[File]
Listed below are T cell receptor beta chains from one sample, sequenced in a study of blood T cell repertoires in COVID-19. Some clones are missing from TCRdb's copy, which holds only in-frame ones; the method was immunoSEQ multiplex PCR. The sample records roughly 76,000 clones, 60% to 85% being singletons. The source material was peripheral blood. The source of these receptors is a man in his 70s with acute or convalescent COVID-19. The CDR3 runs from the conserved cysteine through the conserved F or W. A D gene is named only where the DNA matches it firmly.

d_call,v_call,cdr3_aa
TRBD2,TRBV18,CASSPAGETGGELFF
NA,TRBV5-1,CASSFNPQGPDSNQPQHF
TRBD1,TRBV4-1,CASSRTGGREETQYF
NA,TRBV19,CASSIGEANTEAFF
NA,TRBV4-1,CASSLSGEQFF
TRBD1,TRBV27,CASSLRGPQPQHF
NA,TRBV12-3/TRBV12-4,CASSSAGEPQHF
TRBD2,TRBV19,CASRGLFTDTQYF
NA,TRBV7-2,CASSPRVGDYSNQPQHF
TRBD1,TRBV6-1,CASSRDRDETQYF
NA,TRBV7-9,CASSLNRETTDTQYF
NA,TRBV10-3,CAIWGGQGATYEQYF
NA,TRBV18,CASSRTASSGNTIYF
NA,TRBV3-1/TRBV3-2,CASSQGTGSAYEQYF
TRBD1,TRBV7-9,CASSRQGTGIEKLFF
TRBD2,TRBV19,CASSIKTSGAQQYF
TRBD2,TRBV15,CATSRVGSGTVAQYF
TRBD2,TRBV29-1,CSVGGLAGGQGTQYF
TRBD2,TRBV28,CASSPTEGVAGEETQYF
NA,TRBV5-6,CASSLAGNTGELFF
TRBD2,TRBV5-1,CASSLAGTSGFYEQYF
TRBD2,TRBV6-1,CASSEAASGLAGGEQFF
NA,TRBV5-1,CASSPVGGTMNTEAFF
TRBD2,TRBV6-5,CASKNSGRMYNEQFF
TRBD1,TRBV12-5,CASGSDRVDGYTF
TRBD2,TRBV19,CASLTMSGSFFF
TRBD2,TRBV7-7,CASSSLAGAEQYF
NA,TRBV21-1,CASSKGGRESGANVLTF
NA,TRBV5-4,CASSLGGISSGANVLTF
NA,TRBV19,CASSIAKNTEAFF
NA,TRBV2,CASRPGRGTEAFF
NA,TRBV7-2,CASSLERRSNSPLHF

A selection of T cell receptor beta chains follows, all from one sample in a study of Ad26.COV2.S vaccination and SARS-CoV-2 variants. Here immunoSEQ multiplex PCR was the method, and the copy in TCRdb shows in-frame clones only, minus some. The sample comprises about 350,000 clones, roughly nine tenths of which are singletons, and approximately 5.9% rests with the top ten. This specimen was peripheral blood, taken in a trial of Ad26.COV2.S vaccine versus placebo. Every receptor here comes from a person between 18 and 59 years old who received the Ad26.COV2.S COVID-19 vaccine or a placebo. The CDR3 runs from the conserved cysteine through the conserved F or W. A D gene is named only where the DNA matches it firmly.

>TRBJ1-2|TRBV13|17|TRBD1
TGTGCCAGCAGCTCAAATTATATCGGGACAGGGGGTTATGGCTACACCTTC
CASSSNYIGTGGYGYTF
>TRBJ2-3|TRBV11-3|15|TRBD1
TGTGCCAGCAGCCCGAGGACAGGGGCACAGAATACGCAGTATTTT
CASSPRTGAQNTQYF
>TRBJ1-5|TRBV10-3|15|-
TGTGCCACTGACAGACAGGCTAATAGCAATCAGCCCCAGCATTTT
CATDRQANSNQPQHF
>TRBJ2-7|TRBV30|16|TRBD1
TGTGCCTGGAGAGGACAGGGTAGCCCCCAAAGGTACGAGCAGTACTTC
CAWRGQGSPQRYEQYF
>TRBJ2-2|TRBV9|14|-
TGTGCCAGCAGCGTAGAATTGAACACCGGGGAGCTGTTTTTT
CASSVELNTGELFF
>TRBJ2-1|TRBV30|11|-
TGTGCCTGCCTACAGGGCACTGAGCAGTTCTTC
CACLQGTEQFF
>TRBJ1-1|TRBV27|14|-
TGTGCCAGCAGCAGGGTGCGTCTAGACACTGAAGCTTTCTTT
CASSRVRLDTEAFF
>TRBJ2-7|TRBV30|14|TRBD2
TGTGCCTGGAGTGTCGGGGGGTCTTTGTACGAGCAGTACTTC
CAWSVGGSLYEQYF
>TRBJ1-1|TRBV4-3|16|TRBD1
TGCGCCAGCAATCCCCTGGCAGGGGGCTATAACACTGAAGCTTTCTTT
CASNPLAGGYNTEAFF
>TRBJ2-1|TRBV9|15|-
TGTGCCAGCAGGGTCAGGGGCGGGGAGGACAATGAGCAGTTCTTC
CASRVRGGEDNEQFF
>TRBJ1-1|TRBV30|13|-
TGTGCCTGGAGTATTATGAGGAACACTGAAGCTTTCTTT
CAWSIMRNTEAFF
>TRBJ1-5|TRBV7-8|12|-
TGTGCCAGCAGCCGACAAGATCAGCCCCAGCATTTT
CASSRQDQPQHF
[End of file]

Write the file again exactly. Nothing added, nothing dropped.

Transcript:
Listed below are T cell receptor beta chains from one sample, sequenced in a study of blood T cell repertoires in COVID-19. Some clones are missing from TCRdb's copy, which holds only in-frame ones; the method was immunoSEQ multiplex PCR. The sample records roughly 76,000 clones, 60% to 85% being singletons. The source material was peripheral blood. The source of these receptors is a man in his 70s with acute or convalescent COVID-19. The CDR3 runs from the conserved cysteine through the conserved F or W. A D gene is named only where the DNA matches it firmly.

d_call,v_call,cdr3_aa
TRBD2,TRBV18,CASSPAGETGGELFF
NA,TRBV5-1,CASSFNPQGPDSNQPQHF
TRBD1,TRBV4-1,CASSRTGGREETQYF
NA,TRBV19,CASSIGEANTEAFF
NA,TRBV4-1,CASSLSGEQFF
TRBD1,TRBV27,CASSLRGPQPQHF
NA,TRBV12-3/TRBV12-4,CASSSAGEPQHF
TRBD2,TRBV19,CASRGLFTDTQYF
NA,TRBV7-2,CASSPRVGDYSNQPQHF
TRBD1,TRBV6-1,CASSRDRDETQYF
NA,TRBV7-9,CASSLNRETTDTQYF
NA,TRBV10-3,CAIWGGQGATYEQYF
NA,TRBV18,CASSRTASSGNTIYF
NA,TRBV3-1/TRBV3-2,CASSQGTGSAYEQYF
TRBD1,TRBV7-9,CASSRQGTGIEKLFF
TRBD2,TRBV19,CASSIKTSGAQQYF
TRBD2,TRBV15,CATSRVGSGTVAQYF
TRBD2,TRBV29-1,CSVGGLAGGQGTQYF
TRBD2,TRBV28,CASSPTEGVAGEETQYF
NA,TRBV5-6,CASSLAGNTGELFF
TRBD2,TRBV5-1,CASSLAGTSGFYEQYF
TRBD2,TRBV6-1,CASSEAASGLAGGEQFF
NA,TRBV5-1,CASSPVGGTMNTEAFF
TRBD2,TRBV6-5,CASKNSGRMYNEQFF
TRBD1,TRBV12-5,CASGSDRVDGYTF
TRBD2,TRBV19,CASLTMSGSFFF
TRBD2,TRBV7-7,CASSSLAGAEQYF
NA,TRBV21-1,CASSKGGRESGANVLTF
NA,TRBV5-4,CASSLGGISSGANVLTF
NA,TRBV19,CASSIAKNTEAFF
NA,TRBV2,CASRPGRGTEAFF
NA,TRBV7-2,CASSLERRSNSPLHF

A selection of T cell receptor beta chains follows, all from one sample in a study of Ad26.COV2.S vaccination and SARS-CoV-2 variants. Here immunoSEQ multiplex PCR was the method, and the copy in TCRdb shows in-frame clones only, minus some. The sample comprises about 350,000 clones, roughly nine tenths of which are singletons, and approximately 5.9% rests with the top ten. This specimen was peripheral blood, taken in a trial of Ad26.COV2.S vaccine versus placebo. Every receptor here comes from a person between 18 and 59 years old who received the Ad26.COV2.S COVID-19 vaccine or a placebo. The CDR3 runs from the conserved cysteine through the conserved F or W. A D gene is named only where the DNA matches it firmly.

>TRBJ1-2|TRBV13|17|TRBD1
TGTGCCAGCAGCTCAAATTATATCGGGACAGGGGGTTATGGCTACACCTTC
CASSSNYIGTGGYGYTF
>TRBJ2-3|TRBV11-3|15|TRBD1
TGTGCCAGCAGCCCGAGGACAGGGGCACAGAATACGCAGTATTTT
CASSPRTGAQNTQYF
>TRBJ1-5|TRBV10-3|15|-
TGTGCCACTGACAGACAGGCTAATAGCAATCAGCCCCAGCATTTT
CATDRQANSNQPQHF
>TRBJ2-7|TRBV30|16|TRBD1
TGTGCCTGGAGAGGACAGGGTAGCCCCCAAAGGTACGAGCAGTACTTC
CAWRGQGSPQRYEQYF
>TRBJ2-2|TRBV9|14|-
TGTGCCAGCAGCGTAGAATTGAACACCGGGGAGCTGTTTTTT
CASSVELNTGELFF
>TRBJ2-1|TRBV30|11|-
TGTGCCTGCCTACAGGGCACTGAGCAGTTCTTC
CACLQGTEQFF
>TRBJ1-1|TRBV27|14|-
TGTGCCAGCAGCAGGGTGCGTCTAGACACTGAAGCTTTCTTT
CASSRVRLDTEAFF
>TRBJ2-7|TRBV30|14|TRBD2
TGTGCCTGGAGTGTCGGGGGGTCTTTGTACGAGCAGTACTTC
CAWSVGGSLYEQYF
>TRBJ1-1|TRBV4-3|16|TRBD1
TGCGCCAGCAATCCCCTGGCAGGGGGCTATAACACTGAAGCTTTCTTT
CASNPLAGGYNTEAFF
>TRBJ2-1|TRBV9|15|-
TGTGCCAGCAGGGTCAGGGGCGGGGAGGACAATGAGCAGTTCTTC
CASRVRGGEDNEQFF
>TRBJ1-1|TRBV30|13|-
TGTGCCTGGAGTATTATGAGGAACACTGAAGCTTTCTTT
CAWSIMRNTEAFF
>TRBJ1-5|TRBV7-8|12|-
TGTGCCAGCAGCCGACAAGATCAGCCCCAGCATTTT
CASSRQDQPQHF